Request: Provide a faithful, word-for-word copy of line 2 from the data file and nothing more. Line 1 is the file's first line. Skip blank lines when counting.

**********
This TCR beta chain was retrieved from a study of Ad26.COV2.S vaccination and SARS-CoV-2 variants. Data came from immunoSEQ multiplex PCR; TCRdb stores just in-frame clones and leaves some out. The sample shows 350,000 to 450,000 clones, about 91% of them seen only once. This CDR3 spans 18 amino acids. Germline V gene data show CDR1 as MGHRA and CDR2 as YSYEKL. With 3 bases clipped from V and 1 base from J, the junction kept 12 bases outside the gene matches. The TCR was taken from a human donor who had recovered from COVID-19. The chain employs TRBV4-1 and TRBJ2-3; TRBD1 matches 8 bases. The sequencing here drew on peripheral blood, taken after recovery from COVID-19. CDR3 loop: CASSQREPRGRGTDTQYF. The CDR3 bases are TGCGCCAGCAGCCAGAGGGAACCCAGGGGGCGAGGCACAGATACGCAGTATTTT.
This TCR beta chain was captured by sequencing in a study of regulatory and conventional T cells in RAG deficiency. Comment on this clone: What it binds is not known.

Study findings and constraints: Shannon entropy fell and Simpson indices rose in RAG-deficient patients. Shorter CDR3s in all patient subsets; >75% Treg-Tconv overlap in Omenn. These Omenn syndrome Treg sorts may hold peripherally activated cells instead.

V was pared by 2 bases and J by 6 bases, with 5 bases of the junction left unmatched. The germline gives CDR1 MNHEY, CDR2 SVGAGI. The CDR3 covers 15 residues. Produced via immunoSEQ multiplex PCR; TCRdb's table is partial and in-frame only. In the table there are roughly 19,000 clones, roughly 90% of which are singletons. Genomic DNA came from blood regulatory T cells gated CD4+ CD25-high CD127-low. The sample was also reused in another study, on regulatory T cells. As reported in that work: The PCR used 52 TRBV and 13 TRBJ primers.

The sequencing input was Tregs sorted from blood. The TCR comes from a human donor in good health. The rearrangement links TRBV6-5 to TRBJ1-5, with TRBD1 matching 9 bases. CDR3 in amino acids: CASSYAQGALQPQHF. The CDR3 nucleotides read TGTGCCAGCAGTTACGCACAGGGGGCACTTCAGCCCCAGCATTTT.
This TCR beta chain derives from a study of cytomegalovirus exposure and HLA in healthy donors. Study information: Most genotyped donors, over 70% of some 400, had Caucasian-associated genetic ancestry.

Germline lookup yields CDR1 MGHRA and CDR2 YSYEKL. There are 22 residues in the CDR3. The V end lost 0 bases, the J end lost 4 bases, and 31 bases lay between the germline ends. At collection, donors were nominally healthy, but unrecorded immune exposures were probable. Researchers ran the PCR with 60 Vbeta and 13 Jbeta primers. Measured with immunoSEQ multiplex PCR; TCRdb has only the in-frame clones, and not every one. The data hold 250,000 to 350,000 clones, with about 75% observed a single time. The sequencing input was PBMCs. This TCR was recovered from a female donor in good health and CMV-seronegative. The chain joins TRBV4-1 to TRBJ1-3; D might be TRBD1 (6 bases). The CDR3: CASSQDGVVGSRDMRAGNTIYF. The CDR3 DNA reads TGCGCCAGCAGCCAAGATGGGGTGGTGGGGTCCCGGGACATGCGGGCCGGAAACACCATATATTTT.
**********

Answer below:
This TCR beta chain was captured by sequencing in a study of regulatory and conventional T cells in RAG deficiency. Comment on this clone: What it binds is not known.